Architectural differences are covered (link) and the part that surprised me is that OpenCL and OpenGL are both supported (although deprecated) because I would have thought that Apple would use the move to a new platform to remove old technology but I guess one big change is enough for most developers handle at a time. It will be interesting to see how long OpenGL and OpenCL hang around in macOS, it will also be interesting to see what the performance of OpenGL games are like – whether there is a noticeable improvement over OpenGL running on Apple’s own custom GPU vs AMD or Nvidia GPU (which depends on drivers that Apple have very little or no control over).

A consistent narrative I’ve seen online in forums and on YouTube is about the massive improvement in performance of macOS, iOS etc. So I had a check through WWDC videos and found this session (link). So it appears that not only are we see a refresh visually but also a refresh under the hood. With the focus on reducing memory usage I wonder whether this is bought on by the fact that RISC based processors tend to punish developers with bad performance if they don’t spend the time to properly optimise their code.

The move to ARM will particularly interesting given that the Apple SoC is made up of dedicated modules that require developers to spend time taking advantage of those features through the use of frameworks provided by Apple rather than using the CPU was the dumping ground then hope that it’ll solve the problem of a poorly optimised code base which fails to use the frameworks that Apple make available to developers.

This is why there is so much focus on optimisation – the full benefit of the Apple SoC is made apparent when developers make use of what Apple has to offer. For me, I tend to wait for Apple’s second or third generation hardware but we’ll see what the hardware is like – given that they’re going straight from x86-64 to ARM64 is should mean avoiding the whole situation of shipping devices with 32bit CPUs then even with the transition to 64bit CPUs not every device can run 64bit macOS. The other example of avoiding 1.0 is the Apple Watch (the very first one) which was limited in many ways such as lacking GPS built in thus requiring it to be paired with an iPhone. The more recent example would be when Apple launched the iMac 4K with the AMD Radeon R9 M295X which only just had enough grunt to run the display with very little headroom left over if one wished to play games.

With all that being said, given that Apple’s ARM SoC is a mature platform and along with acquiring experience regarding building Mac’s with high resolution screens I feel pretty confident these days that Apple know what they’re doing. I guess the speculation in the tech world will be over which Mac will receive the ‘Apple Silicon’ make over first and whether there is some rebranding or whether all of the products retain the same branding. Oh well, we’ll need to wait and see what happens but what ever the case maybe the next few years are going to be interesting times.

WWDC 2020 is here but this time I decided not to watch it at 5am – sure, I got up, turned over to check the time on my iPhone but then couldn’t be bothered turning on my laptop so I went back to sleep again. I watched both the Keynote and the State of the Platform Union – the first gives a more top level view geared towards the public where as the later is still high level but goes into more technical details about key technology that they wish to talk about.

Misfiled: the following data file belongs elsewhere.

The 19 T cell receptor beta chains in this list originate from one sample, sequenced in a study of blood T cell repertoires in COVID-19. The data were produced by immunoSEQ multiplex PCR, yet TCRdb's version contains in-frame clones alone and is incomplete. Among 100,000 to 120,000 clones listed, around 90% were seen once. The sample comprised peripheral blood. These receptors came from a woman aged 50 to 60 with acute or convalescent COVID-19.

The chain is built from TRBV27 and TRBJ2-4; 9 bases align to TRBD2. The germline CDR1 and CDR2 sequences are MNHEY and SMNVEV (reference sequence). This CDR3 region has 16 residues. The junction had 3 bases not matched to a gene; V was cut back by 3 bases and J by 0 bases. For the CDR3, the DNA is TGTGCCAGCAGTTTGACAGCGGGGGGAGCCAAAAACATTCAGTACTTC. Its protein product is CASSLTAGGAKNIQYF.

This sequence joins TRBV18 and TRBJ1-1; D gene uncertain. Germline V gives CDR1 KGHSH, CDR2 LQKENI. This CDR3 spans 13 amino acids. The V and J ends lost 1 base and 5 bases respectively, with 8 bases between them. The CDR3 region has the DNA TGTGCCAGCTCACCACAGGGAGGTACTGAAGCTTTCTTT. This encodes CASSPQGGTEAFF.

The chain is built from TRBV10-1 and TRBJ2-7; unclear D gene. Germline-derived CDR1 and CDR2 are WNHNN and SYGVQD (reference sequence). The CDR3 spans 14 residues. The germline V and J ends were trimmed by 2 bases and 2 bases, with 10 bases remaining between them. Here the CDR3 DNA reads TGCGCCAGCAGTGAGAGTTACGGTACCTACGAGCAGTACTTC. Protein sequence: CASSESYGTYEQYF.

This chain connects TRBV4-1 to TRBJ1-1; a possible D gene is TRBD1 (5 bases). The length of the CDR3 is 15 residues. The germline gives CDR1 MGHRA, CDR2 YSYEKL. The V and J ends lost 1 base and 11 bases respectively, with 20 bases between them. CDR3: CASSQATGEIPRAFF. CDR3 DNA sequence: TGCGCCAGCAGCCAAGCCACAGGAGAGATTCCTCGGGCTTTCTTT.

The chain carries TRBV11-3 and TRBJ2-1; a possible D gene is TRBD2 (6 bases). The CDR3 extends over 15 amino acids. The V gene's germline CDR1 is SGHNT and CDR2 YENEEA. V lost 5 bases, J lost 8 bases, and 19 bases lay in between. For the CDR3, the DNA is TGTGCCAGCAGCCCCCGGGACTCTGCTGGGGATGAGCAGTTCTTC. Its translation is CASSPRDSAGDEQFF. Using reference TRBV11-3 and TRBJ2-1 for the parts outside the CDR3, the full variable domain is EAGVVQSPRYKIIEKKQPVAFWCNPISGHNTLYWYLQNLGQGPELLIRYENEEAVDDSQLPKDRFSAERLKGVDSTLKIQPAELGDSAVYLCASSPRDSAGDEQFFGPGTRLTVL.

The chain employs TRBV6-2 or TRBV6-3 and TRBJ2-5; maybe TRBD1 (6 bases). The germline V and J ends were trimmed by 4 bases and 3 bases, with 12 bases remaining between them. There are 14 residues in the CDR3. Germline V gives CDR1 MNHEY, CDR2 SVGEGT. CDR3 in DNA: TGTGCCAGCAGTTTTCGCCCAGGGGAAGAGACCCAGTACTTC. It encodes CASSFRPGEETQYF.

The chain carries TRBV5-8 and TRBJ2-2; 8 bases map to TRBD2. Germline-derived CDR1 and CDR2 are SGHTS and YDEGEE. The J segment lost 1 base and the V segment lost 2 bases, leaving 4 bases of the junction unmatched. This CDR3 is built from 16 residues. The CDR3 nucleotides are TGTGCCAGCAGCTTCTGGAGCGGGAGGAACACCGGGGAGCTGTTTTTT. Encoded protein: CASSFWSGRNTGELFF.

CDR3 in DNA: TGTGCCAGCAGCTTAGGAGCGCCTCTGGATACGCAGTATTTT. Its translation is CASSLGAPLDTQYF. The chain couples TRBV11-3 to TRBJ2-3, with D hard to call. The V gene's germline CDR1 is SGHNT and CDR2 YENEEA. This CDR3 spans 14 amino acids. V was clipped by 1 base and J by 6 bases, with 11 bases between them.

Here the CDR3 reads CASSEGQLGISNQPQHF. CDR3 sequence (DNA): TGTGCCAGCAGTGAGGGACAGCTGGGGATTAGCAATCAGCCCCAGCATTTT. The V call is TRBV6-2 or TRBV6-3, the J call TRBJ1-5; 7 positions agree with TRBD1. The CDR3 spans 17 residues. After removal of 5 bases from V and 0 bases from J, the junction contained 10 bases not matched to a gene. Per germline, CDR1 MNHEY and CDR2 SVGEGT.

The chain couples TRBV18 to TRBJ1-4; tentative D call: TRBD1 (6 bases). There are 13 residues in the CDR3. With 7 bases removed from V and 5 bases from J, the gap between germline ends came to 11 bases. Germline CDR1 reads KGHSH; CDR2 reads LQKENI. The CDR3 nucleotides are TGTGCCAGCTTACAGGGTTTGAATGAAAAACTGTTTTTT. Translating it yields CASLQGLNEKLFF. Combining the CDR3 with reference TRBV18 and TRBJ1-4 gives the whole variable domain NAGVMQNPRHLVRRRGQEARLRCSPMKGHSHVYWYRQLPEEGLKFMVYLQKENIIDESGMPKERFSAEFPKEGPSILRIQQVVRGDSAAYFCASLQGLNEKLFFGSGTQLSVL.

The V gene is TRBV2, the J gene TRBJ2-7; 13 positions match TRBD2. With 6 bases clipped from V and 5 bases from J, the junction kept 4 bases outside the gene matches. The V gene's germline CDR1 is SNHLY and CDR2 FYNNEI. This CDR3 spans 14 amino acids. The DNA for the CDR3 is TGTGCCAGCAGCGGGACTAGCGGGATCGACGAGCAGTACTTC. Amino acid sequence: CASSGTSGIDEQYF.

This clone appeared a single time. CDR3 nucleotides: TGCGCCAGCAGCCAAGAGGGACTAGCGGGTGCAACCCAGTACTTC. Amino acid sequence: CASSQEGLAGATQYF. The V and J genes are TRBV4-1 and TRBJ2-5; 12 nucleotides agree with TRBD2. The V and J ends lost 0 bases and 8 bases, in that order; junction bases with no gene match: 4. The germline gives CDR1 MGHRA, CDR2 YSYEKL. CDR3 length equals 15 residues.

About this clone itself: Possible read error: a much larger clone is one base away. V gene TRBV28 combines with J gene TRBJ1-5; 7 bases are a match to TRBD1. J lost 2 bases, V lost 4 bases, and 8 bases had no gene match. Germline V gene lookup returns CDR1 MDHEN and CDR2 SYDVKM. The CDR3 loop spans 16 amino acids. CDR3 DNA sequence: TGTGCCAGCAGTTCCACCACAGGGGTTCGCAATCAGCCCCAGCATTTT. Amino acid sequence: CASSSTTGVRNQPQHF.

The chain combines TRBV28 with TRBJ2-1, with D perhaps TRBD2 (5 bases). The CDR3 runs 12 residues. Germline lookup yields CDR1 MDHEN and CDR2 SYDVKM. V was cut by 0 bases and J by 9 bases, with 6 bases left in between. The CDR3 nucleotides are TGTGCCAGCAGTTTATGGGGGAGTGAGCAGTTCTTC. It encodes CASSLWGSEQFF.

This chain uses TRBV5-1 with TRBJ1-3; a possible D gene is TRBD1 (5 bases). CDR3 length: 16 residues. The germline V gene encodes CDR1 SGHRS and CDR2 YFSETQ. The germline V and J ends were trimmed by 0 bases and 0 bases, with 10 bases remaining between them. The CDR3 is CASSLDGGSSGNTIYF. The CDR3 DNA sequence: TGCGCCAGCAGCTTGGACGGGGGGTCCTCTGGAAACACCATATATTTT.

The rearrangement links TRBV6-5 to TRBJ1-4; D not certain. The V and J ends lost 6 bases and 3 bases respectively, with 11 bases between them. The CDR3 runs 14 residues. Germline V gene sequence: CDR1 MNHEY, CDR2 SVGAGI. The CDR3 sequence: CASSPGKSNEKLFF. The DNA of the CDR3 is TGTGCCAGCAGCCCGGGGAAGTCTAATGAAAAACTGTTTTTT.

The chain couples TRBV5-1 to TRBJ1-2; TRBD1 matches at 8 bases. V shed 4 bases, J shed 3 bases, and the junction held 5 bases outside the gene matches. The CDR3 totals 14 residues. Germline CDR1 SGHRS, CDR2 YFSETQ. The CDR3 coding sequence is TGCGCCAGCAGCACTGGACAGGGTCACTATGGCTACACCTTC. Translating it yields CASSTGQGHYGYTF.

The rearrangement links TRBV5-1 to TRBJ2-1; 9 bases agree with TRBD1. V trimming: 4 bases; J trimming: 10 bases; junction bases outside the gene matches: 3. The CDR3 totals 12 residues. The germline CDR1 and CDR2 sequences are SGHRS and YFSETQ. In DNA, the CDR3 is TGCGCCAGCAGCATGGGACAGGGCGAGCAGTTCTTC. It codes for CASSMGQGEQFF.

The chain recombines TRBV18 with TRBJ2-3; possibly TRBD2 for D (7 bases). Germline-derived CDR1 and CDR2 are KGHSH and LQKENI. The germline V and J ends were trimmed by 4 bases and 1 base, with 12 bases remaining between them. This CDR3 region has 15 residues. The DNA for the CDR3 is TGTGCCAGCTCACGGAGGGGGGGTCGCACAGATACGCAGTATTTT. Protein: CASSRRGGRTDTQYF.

All the various operating systems have been given refinements rather than giant overhauls but I have a feeling that is probably the result of the focus being around under the hood improvements that are present but are pretty difficult to show off to customers. The refinement is where the various operating systems are at – no need for giant overhauls but instead reminding what exists and building upon it.

What really stood out to me was the fact that iOS 14 is still supporting devices as far back as iPhone 6s – think about that, a device that is over 5 years old is being supported whee Android vendors struggle to provide updates and upgrades to they own devices 1 year after shipping it. I can’t think of a single Android vendor that provides 5 years of support – and people wonder why big businesses decide to deploy iPhones within their organisation.

macOS has more refinement but the exciting part I found was the improvements made to Catalyst and Apple taking full advantage of the platform by bringing over iPadOS versions of Messages and Maps to Catalyst. I think in the long term the best possible experience will be to bring together all the bundled applications into a single code base that is made available on all platforms so that macOS users no longer trail behind iOS and iPoadOS when it comes to features missing in Messages on macOS.

Then there is the ability to run iOS and iPadOS applications natively on macOS when running on Apple’s SoC – this really is a game changer for game producers who want to expand their audience but unsure whether it is worth their while to make the investment into a macOS version.

The move to ARM is the highlight of the keynote for me, years of speculation has culminated with the announcement of moving the Mac platform to their own SoC. It will be interesting to see what happens when it comes to the GPU – whether they use their in house GPU for all Macs or will they use AMD GPU’s for the 15″ MacBook Pro, iMac and Mac Pro. From I have seen of both the Keynote and Platform state of the union, the absence of such a topic being discussed could mean one of two things, it could mean that it isn’t mentioned because it isn’t something that developers need to worry about or the alternative is that the long 2 year cycle is done because they’re scaling up their GPU design with Mac Pro being the last to migrate to the ARM based Apple SoC.

I’ll the following the the sessions during the week – I might wait until the en of the week before writing about them. It’ll be interesting to see how the technology world reacts and whether Apple embracing ARM starts a trend in the computer industry which one might see Qualcomm and other SoC companies seeing there being a future in investing R&D into delivering ARM based SoC’s for devices outside of the smartphone, tablet and embedded devices.